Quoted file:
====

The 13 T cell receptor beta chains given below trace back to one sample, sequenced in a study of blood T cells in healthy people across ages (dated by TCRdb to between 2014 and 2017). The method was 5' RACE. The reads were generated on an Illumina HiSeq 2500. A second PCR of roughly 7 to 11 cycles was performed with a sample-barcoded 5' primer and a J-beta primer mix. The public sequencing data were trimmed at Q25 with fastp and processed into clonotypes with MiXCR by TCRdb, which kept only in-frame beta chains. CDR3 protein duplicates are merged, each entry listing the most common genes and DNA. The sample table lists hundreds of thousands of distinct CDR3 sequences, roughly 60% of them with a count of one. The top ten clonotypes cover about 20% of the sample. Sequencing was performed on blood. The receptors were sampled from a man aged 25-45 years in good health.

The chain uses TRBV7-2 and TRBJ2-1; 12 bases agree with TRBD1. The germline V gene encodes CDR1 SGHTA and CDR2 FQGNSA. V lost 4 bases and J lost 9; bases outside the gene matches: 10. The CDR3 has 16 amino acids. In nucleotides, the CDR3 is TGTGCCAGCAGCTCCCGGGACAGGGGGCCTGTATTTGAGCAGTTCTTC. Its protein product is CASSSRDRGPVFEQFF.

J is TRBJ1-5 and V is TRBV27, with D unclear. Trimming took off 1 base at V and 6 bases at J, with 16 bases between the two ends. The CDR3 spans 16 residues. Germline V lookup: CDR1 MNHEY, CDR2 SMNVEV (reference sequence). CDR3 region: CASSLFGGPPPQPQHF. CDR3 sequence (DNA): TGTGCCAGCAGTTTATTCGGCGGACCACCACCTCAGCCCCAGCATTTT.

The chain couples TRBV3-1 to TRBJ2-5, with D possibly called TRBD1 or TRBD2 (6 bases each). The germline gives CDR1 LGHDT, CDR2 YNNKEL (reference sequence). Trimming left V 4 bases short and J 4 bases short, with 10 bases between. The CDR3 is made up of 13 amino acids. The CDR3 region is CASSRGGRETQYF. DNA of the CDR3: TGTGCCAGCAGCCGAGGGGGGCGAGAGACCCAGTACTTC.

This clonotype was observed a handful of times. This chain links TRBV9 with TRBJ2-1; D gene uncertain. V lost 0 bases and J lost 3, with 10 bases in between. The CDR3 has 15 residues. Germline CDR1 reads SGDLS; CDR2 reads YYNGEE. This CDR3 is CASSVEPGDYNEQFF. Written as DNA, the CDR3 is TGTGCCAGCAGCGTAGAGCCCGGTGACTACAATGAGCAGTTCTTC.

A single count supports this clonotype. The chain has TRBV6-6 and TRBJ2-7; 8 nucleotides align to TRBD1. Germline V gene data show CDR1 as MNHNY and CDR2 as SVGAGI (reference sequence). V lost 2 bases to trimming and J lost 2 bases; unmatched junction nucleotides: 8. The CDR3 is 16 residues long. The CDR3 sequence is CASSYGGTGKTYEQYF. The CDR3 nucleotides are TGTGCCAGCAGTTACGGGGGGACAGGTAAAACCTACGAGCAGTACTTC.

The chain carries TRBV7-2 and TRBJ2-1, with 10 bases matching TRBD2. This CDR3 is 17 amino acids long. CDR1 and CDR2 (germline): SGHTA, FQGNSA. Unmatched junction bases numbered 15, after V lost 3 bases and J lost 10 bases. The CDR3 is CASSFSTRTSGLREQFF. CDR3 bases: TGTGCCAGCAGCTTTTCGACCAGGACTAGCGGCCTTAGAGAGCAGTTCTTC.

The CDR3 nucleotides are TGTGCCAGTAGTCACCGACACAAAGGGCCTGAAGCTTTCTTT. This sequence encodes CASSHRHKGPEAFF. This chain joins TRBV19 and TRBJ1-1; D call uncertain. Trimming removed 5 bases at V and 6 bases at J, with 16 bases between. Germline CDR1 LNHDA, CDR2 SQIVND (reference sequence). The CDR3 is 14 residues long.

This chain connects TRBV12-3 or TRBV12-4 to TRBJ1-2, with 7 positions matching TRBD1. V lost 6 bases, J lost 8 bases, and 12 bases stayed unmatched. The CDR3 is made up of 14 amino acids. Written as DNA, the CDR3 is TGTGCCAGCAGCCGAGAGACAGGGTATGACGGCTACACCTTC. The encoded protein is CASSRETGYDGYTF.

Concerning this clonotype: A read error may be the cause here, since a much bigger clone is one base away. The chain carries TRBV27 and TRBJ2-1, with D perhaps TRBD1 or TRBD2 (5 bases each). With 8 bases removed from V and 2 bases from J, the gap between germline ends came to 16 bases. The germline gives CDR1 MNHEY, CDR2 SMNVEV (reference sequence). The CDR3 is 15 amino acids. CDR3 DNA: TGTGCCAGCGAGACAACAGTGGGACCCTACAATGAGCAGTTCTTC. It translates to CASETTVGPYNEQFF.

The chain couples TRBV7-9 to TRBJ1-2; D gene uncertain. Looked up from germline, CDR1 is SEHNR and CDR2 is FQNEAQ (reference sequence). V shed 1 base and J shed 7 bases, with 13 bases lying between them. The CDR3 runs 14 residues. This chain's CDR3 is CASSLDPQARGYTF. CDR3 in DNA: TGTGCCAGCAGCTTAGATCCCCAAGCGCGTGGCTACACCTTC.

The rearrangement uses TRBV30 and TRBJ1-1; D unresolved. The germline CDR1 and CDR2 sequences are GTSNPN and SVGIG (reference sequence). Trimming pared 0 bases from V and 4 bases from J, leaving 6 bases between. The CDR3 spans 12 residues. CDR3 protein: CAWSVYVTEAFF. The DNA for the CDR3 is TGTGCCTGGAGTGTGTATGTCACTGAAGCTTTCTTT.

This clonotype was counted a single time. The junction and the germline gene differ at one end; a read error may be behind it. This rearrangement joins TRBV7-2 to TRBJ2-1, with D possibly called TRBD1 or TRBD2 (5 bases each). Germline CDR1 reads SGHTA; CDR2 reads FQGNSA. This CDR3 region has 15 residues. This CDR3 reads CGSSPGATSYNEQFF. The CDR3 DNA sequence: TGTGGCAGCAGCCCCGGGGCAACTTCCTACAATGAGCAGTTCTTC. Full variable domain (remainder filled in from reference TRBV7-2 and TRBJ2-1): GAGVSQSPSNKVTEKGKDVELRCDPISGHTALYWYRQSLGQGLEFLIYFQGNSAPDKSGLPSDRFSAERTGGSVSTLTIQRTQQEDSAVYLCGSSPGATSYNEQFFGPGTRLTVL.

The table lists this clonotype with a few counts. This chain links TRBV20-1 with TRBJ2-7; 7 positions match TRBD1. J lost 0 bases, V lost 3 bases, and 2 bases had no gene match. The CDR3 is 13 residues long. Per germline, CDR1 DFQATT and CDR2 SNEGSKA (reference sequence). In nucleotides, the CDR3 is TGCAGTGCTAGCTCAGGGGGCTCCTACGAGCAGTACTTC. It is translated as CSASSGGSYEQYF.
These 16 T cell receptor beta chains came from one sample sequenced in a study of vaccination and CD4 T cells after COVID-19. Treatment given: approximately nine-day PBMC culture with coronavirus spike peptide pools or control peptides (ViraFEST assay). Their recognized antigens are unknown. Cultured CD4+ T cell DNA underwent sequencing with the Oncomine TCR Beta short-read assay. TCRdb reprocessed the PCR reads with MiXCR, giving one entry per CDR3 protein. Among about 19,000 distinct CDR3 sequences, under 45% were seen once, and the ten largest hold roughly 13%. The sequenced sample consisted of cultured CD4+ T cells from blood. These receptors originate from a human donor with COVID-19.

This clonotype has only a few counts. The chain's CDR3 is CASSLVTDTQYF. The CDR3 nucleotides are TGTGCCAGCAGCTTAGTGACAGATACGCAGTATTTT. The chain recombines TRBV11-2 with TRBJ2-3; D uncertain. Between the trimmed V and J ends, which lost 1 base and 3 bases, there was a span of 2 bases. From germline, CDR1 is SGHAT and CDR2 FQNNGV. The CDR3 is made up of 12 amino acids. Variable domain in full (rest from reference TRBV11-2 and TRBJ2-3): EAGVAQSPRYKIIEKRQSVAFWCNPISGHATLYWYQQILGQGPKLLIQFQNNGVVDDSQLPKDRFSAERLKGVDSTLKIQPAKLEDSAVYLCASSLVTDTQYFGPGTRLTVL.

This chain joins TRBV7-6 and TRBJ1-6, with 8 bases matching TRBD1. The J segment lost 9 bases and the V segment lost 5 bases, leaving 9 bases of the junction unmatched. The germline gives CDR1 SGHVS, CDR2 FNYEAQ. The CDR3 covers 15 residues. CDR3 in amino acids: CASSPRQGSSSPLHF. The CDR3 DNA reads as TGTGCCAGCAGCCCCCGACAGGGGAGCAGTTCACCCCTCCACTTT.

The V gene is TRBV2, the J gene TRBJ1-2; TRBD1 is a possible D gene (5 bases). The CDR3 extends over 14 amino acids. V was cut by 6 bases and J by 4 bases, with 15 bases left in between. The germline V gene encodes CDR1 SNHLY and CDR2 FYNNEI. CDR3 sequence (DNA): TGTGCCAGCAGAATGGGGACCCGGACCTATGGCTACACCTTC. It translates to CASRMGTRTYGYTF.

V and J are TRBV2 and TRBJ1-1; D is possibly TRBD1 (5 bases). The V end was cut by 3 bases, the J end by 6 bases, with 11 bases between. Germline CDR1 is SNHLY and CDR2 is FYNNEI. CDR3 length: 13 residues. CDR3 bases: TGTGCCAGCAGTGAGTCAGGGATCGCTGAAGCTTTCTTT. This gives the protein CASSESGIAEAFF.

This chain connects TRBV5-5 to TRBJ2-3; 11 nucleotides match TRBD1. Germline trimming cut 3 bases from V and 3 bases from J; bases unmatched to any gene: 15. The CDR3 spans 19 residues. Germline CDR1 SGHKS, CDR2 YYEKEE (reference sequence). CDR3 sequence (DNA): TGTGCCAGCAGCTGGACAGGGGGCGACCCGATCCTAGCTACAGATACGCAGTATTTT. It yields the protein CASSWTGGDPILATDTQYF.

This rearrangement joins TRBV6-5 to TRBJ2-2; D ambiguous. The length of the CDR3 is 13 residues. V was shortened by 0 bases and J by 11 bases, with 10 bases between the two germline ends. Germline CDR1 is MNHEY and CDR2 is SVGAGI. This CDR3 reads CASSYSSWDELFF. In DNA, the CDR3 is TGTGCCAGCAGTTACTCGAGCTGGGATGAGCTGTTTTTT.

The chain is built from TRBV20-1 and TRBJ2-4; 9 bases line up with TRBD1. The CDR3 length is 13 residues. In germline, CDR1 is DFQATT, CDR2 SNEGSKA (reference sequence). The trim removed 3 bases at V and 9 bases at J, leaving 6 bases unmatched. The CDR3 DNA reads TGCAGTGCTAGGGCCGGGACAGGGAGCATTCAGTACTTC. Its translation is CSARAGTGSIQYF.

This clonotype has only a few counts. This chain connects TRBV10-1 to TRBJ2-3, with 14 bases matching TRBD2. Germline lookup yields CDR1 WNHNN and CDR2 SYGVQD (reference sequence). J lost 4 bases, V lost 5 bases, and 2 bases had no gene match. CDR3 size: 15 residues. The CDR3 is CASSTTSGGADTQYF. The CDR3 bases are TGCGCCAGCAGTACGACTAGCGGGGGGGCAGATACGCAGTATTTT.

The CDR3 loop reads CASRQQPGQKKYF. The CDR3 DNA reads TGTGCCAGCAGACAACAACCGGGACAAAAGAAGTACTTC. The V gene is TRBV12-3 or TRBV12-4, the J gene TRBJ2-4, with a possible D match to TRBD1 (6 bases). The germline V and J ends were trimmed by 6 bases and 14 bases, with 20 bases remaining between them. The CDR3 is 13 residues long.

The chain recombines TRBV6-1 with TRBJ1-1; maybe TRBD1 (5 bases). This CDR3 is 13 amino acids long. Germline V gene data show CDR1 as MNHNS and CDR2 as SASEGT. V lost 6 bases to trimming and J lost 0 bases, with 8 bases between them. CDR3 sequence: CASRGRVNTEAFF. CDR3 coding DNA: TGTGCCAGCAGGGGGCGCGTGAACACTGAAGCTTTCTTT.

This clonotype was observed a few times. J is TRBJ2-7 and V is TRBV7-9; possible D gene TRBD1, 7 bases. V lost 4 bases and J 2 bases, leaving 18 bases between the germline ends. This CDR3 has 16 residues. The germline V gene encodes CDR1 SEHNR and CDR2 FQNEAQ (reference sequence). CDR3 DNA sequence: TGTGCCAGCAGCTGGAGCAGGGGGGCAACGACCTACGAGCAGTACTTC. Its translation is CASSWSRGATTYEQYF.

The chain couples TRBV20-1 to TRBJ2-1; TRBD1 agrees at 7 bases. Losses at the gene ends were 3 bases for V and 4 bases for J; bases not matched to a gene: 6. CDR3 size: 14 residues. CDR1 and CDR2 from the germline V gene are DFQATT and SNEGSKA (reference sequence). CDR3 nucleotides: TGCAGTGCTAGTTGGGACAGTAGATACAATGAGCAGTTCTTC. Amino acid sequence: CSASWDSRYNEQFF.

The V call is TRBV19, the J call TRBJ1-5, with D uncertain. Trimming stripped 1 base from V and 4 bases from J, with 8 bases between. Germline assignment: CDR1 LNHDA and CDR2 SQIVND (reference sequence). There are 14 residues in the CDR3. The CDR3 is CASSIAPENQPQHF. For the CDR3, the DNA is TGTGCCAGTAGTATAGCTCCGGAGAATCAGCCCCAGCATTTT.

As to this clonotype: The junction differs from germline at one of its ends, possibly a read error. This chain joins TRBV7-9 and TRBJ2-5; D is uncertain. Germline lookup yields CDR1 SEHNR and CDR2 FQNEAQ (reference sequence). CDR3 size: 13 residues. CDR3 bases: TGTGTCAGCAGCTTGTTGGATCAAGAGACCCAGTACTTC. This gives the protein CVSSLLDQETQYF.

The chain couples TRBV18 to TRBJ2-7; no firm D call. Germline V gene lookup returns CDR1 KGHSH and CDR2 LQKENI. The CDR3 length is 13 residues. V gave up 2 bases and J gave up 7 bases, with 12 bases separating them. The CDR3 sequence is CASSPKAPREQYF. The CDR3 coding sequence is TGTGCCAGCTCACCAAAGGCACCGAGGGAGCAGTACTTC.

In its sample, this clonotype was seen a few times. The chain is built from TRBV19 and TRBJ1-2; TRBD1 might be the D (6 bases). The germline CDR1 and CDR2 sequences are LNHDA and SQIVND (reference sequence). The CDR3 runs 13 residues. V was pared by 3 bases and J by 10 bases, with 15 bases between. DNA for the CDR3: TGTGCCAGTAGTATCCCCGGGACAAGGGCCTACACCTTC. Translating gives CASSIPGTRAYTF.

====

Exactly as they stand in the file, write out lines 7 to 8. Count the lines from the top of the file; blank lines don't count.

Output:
The chain carries TRBV7-2 and TRBJ2-1, with 10 bases matching TRBD2. This CDR3 is 17 amino acids long. CDR1 and CDR2 (germline): SGHTA, FQGNSA. Unmatched junction bases numbered 15, after V lost 3 bases and J lost 10 bases. The CDR3 is CASSFSTRTSGLREQFF. CDR3 bases: TGTGCCAGCAGCTTTTCGACCAGGACTAGCGGCCTTAGAGAGCAGTTCTTC.

The CDR3 nucleotides are TGTGCCAGTAGTCACCGACACAAAGGGCCTGAAGCTTTCTTT. This sequence encodes CASSHRHKGPEAFF. This chain joins TRBV19 and TRBJ1-1; D call uncertain. Trimming removed 5 bases at V and 6 bases at J, with 16 bases between. Germline CDR1 LNHDA, CDR2 SQIVND (reference sequence). The CDR3 is 14 residues long.